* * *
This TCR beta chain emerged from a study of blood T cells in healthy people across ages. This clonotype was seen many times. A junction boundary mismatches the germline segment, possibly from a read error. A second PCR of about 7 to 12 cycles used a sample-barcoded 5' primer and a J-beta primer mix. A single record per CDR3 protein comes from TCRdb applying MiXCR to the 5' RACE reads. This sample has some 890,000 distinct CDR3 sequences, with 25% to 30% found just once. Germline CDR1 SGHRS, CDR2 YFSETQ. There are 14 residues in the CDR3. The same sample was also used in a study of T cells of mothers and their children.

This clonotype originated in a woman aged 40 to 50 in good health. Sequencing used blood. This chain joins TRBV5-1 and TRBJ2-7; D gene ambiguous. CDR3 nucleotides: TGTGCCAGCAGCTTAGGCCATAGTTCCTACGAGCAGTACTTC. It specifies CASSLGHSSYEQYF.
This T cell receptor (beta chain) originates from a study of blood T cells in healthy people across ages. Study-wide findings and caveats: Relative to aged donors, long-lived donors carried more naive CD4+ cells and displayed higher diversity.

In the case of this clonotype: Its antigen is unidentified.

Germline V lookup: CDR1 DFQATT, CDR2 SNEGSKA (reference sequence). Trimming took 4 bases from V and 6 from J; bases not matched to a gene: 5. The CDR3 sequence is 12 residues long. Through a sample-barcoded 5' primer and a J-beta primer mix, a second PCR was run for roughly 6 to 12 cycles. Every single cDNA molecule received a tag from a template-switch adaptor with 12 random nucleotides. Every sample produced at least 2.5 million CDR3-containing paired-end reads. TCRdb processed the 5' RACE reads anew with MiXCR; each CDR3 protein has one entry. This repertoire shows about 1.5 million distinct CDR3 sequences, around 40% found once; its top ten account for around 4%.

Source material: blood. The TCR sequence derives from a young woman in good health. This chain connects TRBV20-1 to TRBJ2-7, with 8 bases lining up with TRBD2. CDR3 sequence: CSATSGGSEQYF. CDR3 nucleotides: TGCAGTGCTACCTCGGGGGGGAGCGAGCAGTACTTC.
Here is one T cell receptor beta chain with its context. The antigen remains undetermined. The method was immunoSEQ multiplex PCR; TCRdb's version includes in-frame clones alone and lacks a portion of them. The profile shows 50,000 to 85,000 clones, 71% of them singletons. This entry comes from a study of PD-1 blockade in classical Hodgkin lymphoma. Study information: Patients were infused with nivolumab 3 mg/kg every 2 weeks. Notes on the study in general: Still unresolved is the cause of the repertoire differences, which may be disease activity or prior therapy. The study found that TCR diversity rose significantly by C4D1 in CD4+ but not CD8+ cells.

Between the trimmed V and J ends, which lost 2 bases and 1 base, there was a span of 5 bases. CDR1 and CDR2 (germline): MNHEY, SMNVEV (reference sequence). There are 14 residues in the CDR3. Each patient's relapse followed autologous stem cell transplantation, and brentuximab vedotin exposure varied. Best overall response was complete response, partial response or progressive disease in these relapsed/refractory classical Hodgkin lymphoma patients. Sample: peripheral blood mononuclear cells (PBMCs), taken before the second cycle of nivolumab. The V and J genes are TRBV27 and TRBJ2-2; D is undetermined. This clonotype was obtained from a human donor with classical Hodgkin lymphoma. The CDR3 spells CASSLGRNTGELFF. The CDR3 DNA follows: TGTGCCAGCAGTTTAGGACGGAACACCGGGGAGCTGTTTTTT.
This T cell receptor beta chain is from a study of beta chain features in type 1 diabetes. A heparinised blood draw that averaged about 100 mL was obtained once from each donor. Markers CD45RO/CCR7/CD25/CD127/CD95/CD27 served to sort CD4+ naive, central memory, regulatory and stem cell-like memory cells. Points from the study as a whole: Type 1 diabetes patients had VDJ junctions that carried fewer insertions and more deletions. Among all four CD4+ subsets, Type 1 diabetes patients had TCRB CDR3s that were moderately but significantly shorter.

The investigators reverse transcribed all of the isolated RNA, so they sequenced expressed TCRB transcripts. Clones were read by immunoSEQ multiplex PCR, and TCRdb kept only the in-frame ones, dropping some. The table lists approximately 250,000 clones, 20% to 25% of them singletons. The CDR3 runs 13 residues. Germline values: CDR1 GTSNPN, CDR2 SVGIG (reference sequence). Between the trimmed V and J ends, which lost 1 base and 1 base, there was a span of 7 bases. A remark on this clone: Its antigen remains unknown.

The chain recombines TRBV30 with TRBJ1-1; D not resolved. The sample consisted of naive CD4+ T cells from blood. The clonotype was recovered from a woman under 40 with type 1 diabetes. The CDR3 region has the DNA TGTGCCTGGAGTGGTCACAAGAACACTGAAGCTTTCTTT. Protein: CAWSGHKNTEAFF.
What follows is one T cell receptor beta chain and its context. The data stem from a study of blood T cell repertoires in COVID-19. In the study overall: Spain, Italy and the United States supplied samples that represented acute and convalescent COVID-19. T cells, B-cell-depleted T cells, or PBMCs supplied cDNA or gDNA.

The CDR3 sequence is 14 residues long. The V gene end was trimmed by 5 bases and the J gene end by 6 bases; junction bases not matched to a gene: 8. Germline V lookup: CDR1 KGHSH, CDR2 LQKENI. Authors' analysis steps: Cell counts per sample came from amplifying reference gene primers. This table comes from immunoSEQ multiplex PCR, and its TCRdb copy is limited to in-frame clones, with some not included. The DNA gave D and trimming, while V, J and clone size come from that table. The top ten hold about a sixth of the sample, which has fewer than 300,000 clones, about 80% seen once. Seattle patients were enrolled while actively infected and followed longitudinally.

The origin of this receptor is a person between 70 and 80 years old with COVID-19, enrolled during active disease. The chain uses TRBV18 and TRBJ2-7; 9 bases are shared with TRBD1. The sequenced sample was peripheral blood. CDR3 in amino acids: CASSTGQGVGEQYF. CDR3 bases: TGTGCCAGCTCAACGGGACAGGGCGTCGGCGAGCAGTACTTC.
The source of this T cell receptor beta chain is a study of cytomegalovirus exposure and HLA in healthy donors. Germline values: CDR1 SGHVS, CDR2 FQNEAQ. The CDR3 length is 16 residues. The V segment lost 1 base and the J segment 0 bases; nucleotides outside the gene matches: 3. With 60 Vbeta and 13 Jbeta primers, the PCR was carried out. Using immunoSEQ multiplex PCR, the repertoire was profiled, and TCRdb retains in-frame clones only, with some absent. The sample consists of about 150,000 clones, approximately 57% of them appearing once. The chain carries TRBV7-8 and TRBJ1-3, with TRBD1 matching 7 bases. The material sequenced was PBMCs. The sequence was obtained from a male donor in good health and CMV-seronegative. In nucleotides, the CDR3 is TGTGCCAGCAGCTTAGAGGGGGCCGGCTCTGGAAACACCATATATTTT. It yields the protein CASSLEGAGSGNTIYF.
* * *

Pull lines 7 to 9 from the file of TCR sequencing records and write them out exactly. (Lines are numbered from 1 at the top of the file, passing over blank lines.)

Here is one T cell receptor beta chain with its context. The antigen remains undetermined. The method was immunoSEQ multiplex PCR; TCRdb's version includes in-frame clones alone and lacks a portion of them. The profile shows 50,000 to 85,000 clones, 71% of them singletons. This entry comes from a study of PD-1 blockade in classical Hodgkin lymphoma. Study information: Patients were infused with nivolumab 3 mg/kg every 2 weeks. Notes on the study in general: Still unresolved is the cause of the repertoire differences, which may be disease activity or prior therapy. The study found that TCR diversity rose significantly by C4D1 in CD4+ but not CD8+ cells.

Between the trimmed V and J ends, which lost 2 bases and 1 base, there was a span of 5 bases. CDR1 and CDR2 (germline): MNHEY, SMNVEV (reference sequence). There are 14 residues in the CDR3. Each patient's relapse followed autologous stem cell transplantation, and brentuximab vedotin exposure varied. Best overall response was complete response, partial response or progressive disease in these relapsed/refractory classical Hodgkin lymphoma patients. Sample: peripheral blood mononuclear cells (PBMCs), taken before the second cycle of nivolumab. The V and J genes are TRBV27 and TRBJ2-2; D is undetermined. This clonotype was obtained from a human donor with classical Hodgkin lymphoma. The CDR3 spells CASSLGRNTGELFF. The CDR3 DNA follows: TGTGCCAGCAGTTTAGGACGGAACACCGGGGAGCTGTTTTTT.
This T cell receptor beta chain is from a study of beta chain features in type 1 diabetes. A heparinised blood draw that averaged about 100 mL was obtained once from each donor. Markers CD45RO/CCR7/CD25/CD127/CD95/CD27 served to sort CD4+ naive, central memory, regulatory and stem cell-like memory cells. Points from the study as a whole: Type 1 diabetes patients had VDJ junctions that carried fewer insertions and more deletions. Among all four CD4+ subsets, Type 1 diabetes patients had TCRB CDR3s that were moderately but significantly shorter.